As a particularly horrific example, a new report from the US Civil Rights Commission calls for equity in maternal health, noting that Black women in the United States are 3 to 4 times more likely to die from pregnancy-related complications than White women in the United States. The report calls for coordinated prenatal, maternity, delivery, and postpartum care that manages chronic illness and optimizes health, and points out the role that states can play in supporting equitable health, including Georgia, New Jersey, and North Carolina. Maternal health equity is an opportunity for family medicine, partnering with our health systems, our communities, and our states, to make a difference.

At the same time, academic health centers (AHCs) are increasingly engaged in health equity efforts, seeking to build and strengthen community partnerships for health. As David Skorton, CEO for the Association of American Medical Colleges, stated:

“the traditional tripartite mission of academic medicine — medical education, clinical care, and research — is no longer enough to achieve health justice for all. Today, collaborating with diverse communities deserves equal weight among academic medicine’s missions. This means going beyond “delivering care” to establishing and expanding ongoing, two-way community dialogues that push the envelope of what is possible in service to what is needed.

It means working with community-based organizations in true partnership to identify and address needs, and jointly develop, test, and implement solutions. This requires bringing medical care and public/population health concepts together and addressing upstream fundamental causes of health inequities.”

https://journals.lww.com/academicmedicine/pages/articleviewer.aspx?year=9000&issue=00000&article=96573&type=Abstract

This is a new challenge for many AHCs, and a place in which family medicine can make a much-appreciated difference. A private, research-intensive school headlined such an example:

In many ways, the COVID-19 pandemic forced positive changes in how medicine is practiced in communities and at academic medical centers, with family medicine departments working at the front lines to provide care and forge relationships with community partners, according to a Duke Health review.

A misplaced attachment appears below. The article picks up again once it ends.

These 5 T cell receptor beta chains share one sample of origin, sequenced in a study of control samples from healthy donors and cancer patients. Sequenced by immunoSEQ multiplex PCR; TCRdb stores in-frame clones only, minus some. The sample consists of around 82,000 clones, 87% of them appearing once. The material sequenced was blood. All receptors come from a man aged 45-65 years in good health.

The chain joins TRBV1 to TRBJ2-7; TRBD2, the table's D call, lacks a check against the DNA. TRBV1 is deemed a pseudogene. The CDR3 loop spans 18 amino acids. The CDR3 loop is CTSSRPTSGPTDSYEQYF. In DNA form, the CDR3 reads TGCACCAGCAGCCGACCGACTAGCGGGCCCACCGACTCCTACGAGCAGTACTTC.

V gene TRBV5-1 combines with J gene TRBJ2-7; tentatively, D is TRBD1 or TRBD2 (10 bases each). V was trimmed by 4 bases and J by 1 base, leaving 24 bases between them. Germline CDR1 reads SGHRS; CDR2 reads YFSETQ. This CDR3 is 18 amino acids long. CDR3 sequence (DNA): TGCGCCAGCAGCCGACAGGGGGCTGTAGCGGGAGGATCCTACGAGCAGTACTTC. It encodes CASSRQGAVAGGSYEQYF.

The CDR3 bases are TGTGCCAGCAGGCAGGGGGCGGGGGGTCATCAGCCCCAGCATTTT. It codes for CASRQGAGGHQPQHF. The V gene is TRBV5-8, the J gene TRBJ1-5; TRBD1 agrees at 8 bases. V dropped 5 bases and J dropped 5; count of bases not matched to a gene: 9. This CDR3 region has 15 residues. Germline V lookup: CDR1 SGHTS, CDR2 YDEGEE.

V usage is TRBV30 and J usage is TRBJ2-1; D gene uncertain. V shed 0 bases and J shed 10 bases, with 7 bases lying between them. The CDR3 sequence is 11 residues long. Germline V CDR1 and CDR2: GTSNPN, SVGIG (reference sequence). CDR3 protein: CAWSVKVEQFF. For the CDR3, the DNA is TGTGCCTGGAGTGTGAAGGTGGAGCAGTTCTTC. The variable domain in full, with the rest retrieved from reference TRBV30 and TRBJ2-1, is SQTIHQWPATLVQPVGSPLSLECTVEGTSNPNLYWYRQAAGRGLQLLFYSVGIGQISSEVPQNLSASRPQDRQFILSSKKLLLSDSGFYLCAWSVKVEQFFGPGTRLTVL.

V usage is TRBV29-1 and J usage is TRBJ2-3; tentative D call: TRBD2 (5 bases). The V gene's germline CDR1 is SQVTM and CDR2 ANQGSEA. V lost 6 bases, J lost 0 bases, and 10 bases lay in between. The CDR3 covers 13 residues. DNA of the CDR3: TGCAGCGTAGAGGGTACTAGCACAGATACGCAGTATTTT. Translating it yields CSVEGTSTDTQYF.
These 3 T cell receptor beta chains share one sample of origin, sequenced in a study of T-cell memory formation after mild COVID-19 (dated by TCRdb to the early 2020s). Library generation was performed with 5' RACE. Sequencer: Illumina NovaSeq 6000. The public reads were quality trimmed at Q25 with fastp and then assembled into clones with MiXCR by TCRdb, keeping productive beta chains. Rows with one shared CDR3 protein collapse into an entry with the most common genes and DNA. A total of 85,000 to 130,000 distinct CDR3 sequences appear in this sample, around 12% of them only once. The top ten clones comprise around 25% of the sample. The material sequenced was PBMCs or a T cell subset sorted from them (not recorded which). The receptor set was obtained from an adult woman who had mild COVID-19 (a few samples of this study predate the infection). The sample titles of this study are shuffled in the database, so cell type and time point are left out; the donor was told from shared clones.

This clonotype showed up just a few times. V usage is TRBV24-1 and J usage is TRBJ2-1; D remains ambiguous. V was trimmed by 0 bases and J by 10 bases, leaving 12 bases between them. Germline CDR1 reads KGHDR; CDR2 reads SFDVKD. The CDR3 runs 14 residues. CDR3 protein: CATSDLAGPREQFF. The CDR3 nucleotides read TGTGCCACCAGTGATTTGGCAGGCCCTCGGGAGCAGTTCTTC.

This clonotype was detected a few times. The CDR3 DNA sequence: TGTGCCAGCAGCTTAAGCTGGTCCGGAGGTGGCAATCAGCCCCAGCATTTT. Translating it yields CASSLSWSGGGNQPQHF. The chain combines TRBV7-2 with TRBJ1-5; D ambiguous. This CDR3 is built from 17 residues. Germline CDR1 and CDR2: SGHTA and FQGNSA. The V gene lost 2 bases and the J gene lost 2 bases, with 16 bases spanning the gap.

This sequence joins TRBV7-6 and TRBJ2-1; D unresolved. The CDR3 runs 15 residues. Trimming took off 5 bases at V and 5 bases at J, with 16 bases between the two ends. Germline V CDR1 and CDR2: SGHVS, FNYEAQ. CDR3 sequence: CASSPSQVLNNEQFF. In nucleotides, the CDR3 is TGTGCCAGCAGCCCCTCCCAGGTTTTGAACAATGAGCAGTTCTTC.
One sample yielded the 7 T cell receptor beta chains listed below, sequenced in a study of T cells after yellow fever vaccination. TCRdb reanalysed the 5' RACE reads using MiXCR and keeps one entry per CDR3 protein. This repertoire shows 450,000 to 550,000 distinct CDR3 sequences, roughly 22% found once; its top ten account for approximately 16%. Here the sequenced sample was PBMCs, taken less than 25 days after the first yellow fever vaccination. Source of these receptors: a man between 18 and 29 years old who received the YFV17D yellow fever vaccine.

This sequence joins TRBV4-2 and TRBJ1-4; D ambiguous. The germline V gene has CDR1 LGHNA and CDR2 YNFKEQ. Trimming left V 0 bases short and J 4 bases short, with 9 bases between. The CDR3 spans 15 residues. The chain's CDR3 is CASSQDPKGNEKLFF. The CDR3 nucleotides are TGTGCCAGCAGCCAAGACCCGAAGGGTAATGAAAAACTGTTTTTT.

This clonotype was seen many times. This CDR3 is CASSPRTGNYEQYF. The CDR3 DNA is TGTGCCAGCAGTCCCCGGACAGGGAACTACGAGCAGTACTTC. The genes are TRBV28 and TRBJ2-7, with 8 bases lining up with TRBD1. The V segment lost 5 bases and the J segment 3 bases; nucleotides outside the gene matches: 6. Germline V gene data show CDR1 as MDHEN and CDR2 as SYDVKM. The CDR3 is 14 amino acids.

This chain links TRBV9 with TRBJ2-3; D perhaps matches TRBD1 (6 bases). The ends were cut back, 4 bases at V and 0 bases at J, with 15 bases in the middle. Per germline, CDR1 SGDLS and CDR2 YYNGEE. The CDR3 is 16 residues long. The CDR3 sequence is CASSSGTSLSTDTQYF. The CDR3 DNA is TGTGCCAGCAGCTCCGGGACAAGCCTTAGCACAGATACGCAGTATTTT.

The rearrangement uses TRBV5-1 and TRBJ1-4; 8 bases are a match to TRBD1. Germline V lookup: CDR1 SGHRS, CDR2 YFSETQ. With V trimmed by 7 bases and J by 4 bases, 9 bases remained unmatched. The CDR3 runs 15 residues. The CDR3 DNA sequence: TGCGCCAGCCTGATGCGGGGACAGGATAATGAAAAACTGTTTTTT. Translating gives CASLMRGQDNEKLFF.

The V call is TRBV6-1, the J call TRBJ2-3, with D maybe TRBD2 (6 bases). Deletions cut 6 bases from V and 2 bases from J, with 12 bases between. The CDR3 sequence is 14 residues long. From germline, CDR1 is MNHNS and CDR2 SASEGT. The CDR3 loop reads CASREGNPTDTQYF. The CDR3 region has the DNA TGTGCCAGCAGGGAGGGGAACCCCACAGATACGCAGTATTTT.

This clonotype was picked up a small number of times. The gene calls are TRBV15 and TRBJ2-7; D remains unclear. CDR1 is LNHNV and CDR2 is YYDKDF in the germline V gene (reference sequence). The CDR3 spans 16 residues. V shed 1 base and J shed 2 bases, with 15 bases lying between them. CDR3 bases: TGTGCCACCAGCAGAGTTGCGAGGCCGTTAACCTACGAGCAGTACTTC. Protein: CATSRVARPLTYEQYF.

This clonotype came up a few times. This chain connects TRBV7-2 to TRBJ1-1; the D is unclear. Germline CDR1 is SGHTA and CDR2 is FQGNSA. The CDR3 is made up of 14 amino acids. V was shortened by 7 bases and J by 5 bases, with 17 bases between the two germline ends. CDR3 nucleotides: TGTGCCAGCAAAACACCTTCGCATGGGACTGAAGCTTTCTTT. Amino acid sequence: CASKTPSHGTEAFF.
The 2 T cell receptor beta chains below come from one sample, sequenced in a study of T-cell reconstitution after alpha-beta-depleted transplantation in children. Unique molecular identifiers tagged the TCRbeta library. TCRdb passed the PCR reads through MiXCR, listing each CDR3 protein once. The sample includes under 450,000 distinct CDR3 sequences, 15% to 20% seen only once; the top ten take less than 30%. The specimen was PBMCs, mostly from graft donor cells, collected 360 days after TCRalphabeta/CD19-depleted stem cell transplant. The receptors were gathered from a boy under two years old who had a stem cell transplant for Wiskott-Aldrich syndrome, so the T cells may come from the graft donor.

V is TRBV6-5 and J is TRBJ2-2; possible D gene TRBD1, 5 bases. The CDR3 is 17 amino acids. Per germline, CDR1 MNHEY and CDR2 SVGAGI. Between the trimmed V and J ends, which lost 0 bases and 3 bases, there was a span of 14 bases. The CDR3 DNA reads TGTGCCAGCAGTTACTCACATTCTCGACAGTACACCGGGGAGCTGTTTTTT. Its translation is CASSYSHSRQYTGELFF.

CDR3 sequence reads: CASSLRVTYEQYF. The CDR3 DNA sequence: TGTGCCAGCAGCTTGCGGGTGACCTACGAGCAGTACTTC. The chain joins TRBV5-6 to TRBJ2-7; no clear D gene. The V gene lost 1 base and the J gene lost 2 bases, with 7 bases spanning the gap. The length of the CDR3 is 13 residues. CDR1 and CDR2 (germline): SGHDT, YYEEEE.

https://corporate.dukehealth.org/news/pandemic-response-shows-path-improved-health-care-future?utm_source=newsletter&utm_medium=email&utm_content=The%20pandemic%20shows%20a%20path%20toward%20a%20better%20health%20care%20future&utm_campaign=dukedaily2021_09_20

As these partnerships grow, the language shifts. Family medicine is growing accustomed to the idea that we have a role in the ‘social determinants of health,” while community organizations may use a broader, more positive framing of the “vital conditions of health” which is inclusive of the intersections of health and safety, work, transportation, education, civic muscle, housing, and the environment. Family practices can have important roles in this larger effort, both as trusted sources of care and information, as one of the community hubs that link individuals and families to needed services, and as respected advocates for needed policy change so that all communities have the opportunity to thrive.

Guidance on how to partner and support community health equity is increasingly available, including, to cite just a few:

It is noteworthy that every one of these draws from diverse groups and sectors, as working effectively with community organizations towards health equity requires partnerships far beyond any one discipline, profession, or sector.

Within all this complexity and challenge, family medicine has a wonderful opportunity to serve as builders of bridges to and with our diverse communities, many of whose members come to us for care. By expanding our vision so that we are engaged with communities around their priorities and needs, we can help build on their strengths, add our own and those of our academic colleagues, to our shared goal of achieving health equity.